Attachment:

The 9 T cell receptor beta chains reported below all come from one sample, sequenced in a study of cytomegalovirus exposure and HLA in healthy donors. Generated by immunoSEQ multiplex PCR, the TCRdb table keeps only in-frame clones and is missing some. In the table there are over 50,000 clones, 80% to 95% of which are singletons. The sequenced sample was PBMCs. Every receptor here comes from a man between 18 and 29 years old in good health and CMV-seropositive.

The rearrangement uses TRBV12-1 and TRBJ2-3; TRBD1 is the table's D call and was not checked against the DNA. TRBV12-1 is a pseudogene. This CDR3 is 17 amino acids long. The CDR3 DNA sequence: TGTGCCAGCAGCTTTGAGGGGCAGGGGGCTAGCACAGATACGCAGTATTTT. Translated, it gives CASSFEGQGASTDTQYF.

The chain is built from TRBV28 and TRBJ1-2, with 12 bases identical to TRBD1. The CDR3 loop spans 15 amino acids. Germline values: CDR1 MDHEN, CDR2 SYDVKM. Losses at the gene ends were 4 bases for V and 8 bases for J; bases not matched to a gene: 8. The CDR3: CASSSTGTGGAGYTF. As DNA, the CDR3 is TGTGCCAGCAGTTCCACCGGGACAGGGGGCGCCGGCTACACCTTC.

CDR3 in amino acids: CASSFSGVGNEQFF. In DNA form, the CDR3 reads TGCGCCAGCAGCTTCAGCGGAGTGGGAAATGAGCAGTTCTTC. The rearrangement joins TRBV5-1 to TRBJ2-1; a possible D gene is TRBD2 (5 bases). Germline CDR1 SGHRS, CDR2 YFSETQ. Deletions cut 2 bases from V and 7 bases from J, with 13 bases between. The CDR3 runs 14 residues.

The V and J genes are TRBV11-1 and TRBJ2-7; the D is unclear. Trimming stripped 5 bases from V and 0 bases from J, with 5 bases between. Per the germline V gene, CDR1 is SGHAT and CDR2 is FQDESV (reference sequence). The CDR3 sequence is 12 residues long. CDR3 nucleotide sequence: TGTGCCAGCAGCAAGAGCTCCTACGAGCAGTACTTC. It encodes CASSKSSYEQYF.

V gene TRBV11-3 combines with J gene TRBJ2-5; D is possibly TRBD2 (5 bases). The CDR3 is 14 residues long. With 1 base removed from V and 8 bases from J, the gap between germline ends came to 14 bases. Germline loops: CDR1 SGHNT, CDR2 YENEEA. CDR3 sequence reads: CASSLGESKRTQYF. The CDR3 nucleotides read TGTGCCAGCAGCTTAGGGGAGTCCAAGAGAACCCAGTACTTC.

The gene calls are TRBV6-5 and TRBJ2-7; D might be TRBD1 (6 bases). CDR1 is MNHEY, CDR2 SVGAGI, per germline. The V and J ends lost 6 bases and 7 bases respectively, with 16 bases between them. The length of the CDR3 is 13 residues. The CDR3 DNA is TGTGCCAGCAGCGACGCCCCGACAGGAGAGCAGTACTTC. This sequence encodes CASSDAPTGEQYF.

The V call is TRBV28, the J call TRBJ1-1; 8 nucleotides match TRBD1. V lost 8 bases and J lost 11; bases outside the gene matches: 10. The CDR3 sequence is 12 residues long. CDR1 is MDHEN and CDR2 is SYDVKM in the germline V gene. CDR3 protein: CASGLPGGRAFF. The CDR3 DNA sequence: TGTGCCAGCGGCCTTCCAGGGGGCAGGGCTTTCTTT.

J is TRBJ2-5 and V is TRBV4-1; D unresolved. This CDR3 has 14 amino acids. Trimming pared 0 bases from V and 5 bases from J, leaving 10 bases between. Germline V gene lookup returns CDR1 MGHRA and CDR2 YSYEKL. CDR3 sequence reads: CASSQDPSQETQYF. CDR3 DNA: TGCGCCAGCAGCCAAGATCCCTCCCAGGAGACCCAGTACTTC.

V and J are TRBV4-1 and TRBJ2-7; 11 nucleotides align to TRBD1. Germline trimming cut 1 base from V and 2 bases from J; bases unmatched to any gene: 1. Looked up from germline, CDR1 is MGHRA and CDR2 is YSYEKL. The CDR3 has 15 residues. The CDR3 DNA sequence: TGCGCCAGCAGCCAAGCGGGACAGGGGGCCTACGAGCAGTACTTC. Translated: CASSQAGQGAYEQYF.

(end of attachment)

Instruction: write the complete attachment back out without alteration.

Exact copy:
The 9 T cell receptor beta chains reported below all come from one sample, sequenced in a study of cytomegalovirus exposure and HLA in healthy donors. Generated by immunoSEQ multiplex PCR, the TCRdb table keeps only in-frame clones and is missing some. In the table there are over 50,000 clones, 80% to 95% of which are singletons. The sequenced sample was PBMCs. Every receptor here comes from a man between 18 and 29 years old in good health and CMV-seropositive.

The rearrangement uses TRBV12-1 and TRBJ2-3; TRBD1 is the table's D call and was not checked against the DNA. TRBV12-1 is a pseudogene. This CDR3 is 17 amino acids long. The CDR3 DNA sequence: TGTGCCAGCAGCTTTGAGGGGCAGGGGGCTAGCACAGATACGCAGTATTTT. Translated, it gives CASSFEGQGASTDTQYF.

The chain is built from TRBV28 and TRBJ1-2, with 12 bases identical to TRBD1. The CDR3 loop spans 15 amino acids. Germline values: CDR1 MDHEN, CDR2 SYDVKM. Losses at the gene ends were 4 bases for V and 8 bases for J; bases not matched to a gene: 8. The CDR3: CASSSTGTGGAGYTF. As DNA, the CDR3 is TGTGCCAGCAGTTCCACCGGGACAGGGGGCGCCGGCTACACCTTC.

CDR3 in amino acids: CASSFSGVGNEQFF. In DNA form, the CDR3 reads TGCGCCAGCAGCTTCAGCGGAGTGGGAAATGAGCAGTTCTTC. The rearrangement joins TRBV5-1 to TRBJ2-1; a possible D gene is TRBD2 (5 bases). Germline CDR1 SGHRS, CDR2 YFSETQ. Deletions cut 2 bases from V and 7 bases from J, with 13 bases between. The CDR3 runs 14 residues.

The V and J genes are TRBV11-1 and TRBJ2-7; the D is unclear. Trimming stripped 5 bases from V and 0 bases from J, with 5 bases between. Per the germline V gene, CDR1 is SGHAT and CDR2 is FQDESV (reference sequence). The CDR3 sequence is 12 residues long. CDR3 nucleotide sequence: TGTGCCAGCAGCAAGAGCTCCTACGAGCAGTACTTC. It encodes CASSKSSYEQYF.

V gene TRBV11-3 combines with J gene TRBJ2-5; D is possibly TRBD2 (5 bases). The CDR3 is 14 residues long. With 1 base removed from V and 8 bases from J, the gap between germline ends came to 14 bases. Germline loops: CDR1 SGHNT, CDR2 YENEEA. CDR3 sequence reads: CASSLGESKRTQYF. The CDR3 nucleotides read TGTGCCAGCAGCTTAGGGGAGTCCAAGAGAACCCAGTACTTC.

The gene calls are TRBV6-5 and TRBJ2-7; D might be TRBD1 (6 bases). CDR1 is MNHEY, CDR2 SVGAGI, per germline. The V and J ends lost 6 bases and 7 bases respectively, with 16 bases between them. The length of the CDR3 is 13 residues. The CDR3 DNA is TGTGCCAGCAGCGACGCCCCGACAGGAGAGCAGTACTTC. This sequence encodes CASSDAPTGEQYF.

The V call is TRBV28, the J call TRBJ1-1; 8 nucleotides match TRBD1. V lost 8 bases and J lost 11; bases outside the gene matches: 10. The CDR3 sequence is 12 residues long. CDR1 is MDHEN and CDR2 is SYDVKM in the germline V gene. CDR3 protein: CASGLPGGRAFF. The CDR3 DNA sequence: TGTGCCAGCGGCCTTCCAGGGGGCAGGGCTTTCTTT.

J is TRBJ2-5 and V is TRBV4-1; D unresolved. This CDR3 has 14 amino acids. Trimming pared 0 bases from V and 5 bases from J, leaving 10 bases between. Germline V gene lookup returns CDR1 MGHRA and CDR2 YSYEKL. CDR3 sequence reads: CASSQDPSQETQYF. CDR3 DNA: TGCGCCAGCAGCCAAGATCCCTCCCAGGAGACCCAGTACTTC.

V and J are TRBV4-1 and TRBJ2-7; 11 nucleotides align to TRBD1. Germline trimming cut 1 base from V and 2 bases from J; bases unmatched to any gene: 1. Looked up from germline, CDR1 is MGHRA and CDR2 is YSYEKL. The CDR3 has 15 residues. The CDR3 DNA sequence: TGCGCCAGCAGCCAAGCGGGACAGGGGGCCTACGAGCAGTACTTC. Translated: CASSQAGQGAYEQYF.